1st Gen "How To" How To: Replace Thermostat, Housing And Gasket (R50)

While doing some other work I decided to hunt down a long standing but very slow coolant leak. I followed the fluid stains up from under the car...
By Steve · Jan 23, 2018 ·
  1. Steve
    How to replace the thermostat, thermostat housing and thermostat gasket on an R50

    While doing some other work I decided to hunt down a long standing but very slow coolant leak. I followed the fluid stains up from under the car into the engine bay and eventually asked for some consensus on the forum. You can see the brief discussion and some excellent advice here.

    By the way, for anyone unfamiliar with the model designator lingo, an R50 is a first generation non-S Cooper. I cannot confirm but suspect this how-to applies also to the non-S version of the first gen convertible (R52). The process is similar for the first gen S (R53, and probably the S version of the R52) but there are a few differences and, I think, there are a few less steps for non-S cars.

    In fact, I found a helpful video made by someone (possibly an M/A member...I can't remember) removing and reinstalling the same parts in order to replace the thermostat on an R53 and I used that and my Bentley manual to do the work on my R50. I'll include a link to the video, below.

    See this link for an outstanding how-to for the R53. What you'll see below pales in comparison but I figure another (more R50-focused) perspective won't hurt.

    Time for a bit of a disclaimer. You don't need to put the car up on jacks and shouldn't be doing any heavy work so this ought to be a project with low risk of physical damage to your person. However, whenever tools are involved and force must be applied there's always a risk. Wear gloves and goggles and take your time. Above all THINK your way through each step and be careful in there. If you hurt yourself doing any of this relatively simple work it's on you, not me. If it gets to be a bit of a challenge for you, button it back up and take it to a shop.

    Thermostat housing, part # 11537829959
    Thermostat w/ gasket, part # 11537596787

    Note: Before ordering parts, best to confirm the numbers. I like realoem.com. Punch in your vehicle specs and hunt for the Engine Cooling section. Also, since my thermostat was still working and I was only trying to resolve a leak issue, I wanted to order just the housing and gasket. The gasket, however, is apparently only sold in conjunction with the thermostat. In retrospect, it's a 12.5 year old car so it probably would have been foolish to do all this only to reinstall a 12.5 year old thermostat...​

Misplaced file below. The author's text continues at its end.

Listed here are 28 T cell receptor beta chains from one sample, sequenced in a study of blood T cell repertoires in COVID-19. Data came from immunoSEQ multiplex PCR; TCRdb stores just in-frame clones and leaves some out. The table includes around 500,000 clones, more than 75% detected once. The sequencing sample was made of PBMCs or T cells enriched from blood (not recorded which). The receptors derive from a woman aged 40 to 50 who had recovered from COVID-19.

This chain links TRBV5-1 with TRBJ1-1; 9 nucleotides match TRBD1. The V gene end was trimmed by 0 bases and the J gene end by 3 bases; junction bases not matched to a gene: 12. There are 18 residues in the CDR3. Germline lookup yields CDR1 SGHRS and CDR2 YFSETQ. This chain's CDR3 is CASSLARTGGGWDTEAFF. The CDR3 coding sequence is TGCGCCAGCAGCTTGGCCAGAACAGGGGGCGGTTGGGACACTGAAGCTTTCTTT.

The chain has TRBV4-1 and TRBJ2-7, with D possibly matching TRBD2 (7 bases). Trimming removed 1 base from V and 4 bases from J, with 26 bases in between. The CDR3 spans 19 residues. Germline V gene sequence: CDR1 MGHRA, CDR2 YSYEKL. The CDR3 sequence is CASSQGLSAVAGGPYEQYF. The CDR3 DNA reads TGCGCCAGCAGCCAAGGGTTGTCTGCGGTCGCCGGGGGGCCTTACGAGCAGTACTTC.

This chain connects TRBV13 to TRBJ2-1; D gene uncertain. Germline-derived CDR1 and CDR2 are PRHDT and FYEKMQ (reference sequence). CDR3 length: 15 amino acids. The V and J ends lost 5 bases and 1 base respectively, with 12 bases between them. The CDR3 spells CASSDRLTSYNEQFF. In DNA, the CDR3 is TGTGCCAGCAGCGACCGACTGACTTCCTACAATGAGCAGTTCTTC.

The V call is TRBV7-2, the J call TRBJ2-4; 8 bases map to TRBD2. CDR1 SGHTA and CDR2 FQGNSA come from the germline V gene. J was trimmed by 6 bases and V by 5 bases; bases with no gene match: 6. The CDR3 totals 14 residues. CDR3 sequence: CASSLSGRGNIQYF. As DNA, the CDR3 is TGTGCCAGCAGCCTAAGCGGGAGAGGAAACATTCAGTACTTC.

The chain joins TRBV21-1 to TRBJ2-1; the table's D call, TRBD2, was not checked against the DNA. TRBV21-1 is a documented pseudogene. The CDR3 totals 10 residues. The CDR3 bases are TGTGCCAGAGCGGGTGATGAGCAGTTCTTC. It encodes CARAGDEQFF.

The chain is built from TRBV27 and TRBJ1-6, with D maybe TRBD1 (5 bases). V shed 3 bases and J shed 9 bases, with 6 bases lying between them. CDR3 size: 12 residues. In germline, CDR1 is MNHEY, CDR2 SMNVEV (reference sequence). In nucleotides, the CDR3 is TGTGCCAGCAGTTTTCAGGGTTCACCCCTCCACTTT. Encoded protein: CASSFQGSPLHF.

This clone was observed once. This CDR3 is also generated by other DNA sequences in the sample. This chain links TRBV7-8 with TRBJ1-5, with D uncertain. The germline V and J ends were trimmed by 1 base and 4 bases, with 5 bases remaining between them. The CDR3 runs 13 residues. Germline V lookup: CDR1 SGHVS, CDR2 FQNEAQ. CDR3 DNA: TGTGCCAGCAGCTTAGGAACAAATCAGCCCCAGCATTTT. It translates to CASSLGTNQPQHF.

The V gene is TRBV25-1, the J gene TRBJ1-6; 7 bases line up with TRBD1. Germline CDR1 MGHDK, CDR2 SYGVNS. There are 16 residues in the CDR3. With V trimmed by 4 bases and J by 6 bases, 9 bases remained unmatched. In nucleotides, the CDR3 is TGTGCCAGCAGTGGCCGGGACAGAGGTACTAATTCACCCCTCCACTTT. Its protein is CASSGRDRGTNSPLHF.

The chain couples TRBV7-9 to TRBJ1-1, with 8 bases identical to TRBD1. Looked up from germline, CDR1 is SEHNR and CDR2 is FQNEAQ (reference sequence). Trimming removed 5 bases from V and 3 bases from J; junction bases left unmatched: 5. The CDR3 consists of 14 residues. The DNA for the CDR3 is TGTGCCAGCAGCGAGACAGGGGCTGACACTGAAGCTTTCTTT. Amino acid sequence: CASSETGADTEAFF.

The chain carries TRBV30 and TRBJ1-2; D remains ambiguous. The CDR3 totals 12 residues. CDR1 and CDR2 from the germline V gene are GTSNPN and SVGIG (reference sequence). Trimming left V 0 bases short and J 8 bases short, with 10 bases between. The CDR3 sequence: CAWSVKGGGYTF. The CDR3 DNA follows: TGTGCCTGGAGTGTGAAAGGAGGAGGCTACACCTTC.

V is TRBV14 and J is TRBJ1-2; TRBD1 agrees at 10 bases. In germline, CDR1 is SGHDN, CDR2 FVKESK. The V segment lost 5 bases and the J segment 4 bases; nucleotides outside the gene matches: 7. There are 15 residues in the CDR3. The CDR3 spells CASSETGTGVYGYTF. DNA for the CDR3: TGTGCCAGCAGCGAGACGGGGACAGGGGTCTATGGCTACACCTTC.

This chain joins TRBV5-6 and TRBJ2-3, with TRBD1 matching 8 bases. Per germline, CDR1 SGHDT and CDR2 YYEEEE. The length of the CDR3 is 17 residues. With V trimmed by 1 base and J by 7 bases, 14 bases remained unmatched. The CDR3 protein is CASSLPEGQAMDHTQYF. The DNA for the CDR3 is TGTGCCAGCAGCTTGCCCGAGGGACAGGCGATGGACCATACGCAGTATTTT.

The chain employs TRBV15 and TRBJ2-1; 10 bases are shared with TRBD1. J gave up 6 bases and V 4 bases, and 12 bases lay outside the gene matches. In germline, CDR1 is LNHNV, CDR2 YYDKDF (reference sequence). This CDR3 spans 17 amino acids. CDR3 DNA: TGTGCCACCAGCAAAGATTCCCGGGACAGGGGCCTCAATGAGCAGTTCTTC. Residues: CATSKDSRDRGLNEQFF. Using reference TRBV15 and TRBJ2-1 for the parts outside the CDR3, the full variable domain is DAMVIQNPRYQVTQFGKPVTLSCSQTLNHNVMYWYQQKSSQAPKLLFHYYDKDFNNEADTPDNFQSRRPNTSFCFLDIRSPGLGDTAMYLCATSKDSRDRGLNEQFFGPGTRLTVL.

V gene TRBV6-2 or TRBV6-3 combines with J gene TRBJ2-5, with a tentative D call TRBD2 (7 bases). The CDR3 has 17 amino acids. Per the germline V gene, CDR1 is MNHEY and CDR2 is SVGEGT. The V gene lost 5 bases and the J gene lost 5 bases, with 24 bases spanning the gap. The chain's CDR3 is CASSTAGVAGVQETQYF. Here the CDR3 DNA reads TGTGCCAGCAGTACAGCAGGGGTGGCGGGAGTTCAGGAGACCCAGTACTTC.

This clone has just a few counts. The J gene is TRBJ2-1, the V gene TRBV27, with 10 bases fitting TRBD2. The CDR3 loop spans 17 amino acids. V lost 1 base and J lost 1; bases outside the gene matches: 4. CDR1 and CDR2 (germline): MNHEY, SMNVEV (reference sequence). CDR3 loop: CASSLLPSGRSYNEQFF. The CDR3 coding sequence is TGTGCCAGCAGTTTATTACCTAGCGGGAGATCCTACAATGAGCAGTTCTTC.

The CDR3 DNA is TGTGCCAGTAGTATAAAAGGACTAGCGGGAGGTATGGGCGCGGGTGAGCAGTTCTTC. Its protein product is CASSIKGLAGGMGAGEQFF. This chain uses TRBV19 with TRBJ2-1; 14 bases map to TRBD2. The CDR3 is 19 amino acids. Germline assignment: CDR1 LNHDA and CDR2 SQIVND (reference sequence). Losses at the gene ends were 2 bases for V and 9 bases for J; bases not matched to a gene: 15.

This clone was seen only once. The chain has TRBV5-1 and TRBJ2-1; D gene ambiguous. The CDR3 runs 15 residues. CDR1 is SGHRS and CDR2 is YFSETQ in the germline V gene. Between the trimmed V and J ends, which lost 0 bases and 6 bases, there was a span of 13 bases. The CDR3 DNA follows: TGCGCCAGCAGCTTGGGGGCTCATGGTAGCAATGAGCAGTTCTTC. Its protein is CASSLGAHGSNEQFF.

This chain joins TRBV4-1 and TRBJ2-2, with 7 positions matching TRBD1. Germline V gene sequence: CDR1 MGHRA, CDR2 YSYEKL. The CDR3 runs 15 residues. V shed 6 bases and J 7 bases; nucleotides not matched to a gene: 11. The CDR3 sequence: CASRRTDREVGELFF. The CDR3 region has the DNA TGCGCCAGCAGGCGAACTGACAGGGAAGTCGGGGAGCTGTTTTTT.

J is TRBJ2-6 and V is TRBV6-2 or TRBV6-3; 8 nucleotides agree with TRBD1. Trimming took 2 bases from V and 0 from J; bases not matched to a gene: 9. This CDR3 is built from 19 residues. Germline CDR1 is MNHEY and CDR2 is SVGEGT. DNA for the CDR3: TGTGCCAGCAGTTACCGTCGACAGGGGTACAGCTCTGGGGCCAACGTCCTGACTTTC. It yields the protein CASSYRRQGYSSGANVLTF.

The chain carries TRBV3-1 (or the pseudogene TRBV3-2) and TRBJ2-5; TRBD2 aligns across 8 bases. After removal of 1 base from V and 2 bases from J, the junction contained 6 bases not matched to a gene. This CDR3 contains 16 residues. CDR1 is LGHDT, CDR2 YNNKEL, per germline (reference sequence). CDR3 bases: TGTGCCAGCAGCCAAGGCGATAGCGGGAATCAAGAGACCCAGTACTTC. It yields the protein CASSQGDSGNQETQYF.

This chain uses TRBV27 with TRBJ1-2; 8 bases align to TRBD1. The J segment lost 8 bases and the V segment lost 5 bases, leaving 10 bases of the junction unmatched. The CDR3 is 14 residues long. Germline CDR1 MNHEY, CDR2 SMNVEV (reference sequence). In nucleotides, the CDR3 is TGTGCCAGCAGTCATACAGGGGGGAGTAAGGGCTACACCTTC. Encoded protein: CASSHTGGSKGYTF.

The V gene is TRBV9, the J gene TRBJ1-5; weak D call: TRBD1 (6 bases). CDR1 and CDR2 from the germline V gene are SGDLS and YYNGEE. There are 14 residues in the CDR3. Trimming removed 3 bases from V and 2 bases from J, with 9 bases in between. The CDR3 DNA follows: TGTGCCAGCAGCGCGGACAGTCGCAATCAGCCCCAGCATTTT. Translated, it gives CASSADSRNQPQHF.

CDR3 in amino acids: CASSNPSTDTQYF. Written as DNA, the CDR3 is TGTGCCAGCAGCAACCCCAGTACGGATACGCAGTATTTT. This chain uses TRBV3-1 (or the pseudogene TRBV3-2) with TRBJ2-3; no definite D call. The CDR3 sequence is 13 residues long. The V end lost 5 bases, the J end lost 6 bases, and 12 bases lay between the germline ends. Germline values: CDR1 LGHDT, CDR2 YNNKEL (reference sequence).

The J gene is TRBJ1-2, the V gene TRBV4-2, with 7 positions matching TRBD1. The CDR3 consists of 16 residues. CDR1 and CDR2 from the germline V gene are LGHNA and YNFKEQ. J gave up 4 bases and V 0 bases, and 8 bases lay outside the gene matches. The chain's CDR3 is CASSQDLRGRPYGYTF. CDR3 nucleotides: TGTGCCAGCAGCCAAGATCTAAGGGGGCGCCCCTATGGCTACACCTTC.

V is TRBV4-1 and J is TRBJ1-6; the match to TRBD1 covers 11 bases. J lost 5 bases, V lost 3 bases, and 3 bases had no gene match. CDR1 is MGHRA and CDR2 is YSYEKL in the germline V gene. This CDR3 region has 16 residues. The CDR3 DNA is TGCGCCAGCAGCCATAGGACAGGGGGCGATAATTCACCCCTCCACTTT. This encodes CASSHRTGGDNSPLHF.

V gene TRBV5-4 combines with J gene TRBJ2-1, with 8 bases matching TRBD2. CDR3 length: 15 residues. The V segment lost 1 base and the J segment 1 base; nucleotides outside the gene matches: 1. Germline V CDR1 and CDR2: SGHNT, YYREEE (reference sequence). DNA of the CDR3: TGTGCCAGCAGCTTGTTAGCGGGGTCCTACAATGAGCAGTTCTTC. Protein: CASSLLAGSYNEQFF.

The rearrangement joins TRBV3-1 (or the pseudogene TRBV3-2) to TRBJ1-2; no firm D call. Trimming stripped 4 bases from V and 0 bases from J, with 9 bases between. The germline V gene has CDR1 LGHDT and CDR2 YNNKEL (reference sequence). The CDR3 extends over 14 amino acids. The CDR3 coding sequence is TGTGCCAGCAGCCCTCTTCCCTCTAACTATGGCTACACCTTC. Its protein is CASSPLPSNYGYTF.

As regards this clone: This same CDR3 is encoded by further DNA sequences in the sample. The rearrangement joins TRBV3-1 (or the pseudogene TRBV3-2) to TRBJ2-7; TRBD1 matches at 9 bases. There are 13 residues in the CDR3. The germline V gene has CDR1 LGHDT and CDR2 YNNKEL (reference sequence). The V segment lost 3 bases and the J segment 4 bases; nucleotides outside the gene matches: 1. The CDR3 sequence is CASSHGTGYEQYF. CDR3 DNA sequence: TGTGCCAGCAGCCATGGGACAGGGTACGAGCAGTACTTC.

The Bentley manual says you need to remove both your battery box and air box. I had both of mine removed already (as I said, I'm doing other work) when I got to this point so I can't confirm this but it looks like you might be able to remove and replace the thermostat housing without taking out the battery box. You could try it. Worst case if it doesn't work is you'd have to stop and remove the battery box. My guess is it might be tough to pull one of the coolant hoses with the battery box in the way. Rather than including battery box and air box removal instructions here I'll refer you to my addendum page for this article. It's about another procedure so skip to steps 3-5 and ignore the biz about the fuze box. I'm sorry there aren't good air box removal instructions but as you'll see I no longer have a stock air box so you're sort of on your own there. Trust me, if you're starting to do this sort of work on your car you'll thank yourself many times over for investing in a Bentley manual.

    I also removed the big air hose that connects the air box to the throttle body. It's extra work and not necessary but it's tight quarters in there and the rest of the job was much easier with that hose out of the way.

    Here's that video I promised: Replace R53 MINI Cooper S thermostat-2002-06-mechanics eye view

    And now using my pics and text.


    You'll need to disconnect 3 hoses (A, B, C) and remove 3 bolts (D, E, F). I know, you can't see C of F in this pic...keep reading.

    I wondered why there was no clamp on my car on the hose at A. Apparently that's normal, it's just a friction fit. The hoses at B and C have spring clamps. You can't actually see C, I didn't manage to get it in this pic so that arrow is an approximation of its location; more help with that below. You can loosen the spring clips with good pliers, just squeeze the ends together until they touch and then slide the clamp past the flange and down the hose a bit, like so.


    ^ That's hose C, by the way.

    Prepare to deal with the coolant that drools out when you pull those hoses. It will run all over the side of the engine and the transmission and end up on the floor so get a basin of some kind...preferably low and wide...and maybe a couple of them. You aren't going to drain the entire system but will need to catch a pint or so and it won't be cooperative and all dribble nicely into a single small spot directly below where you're working.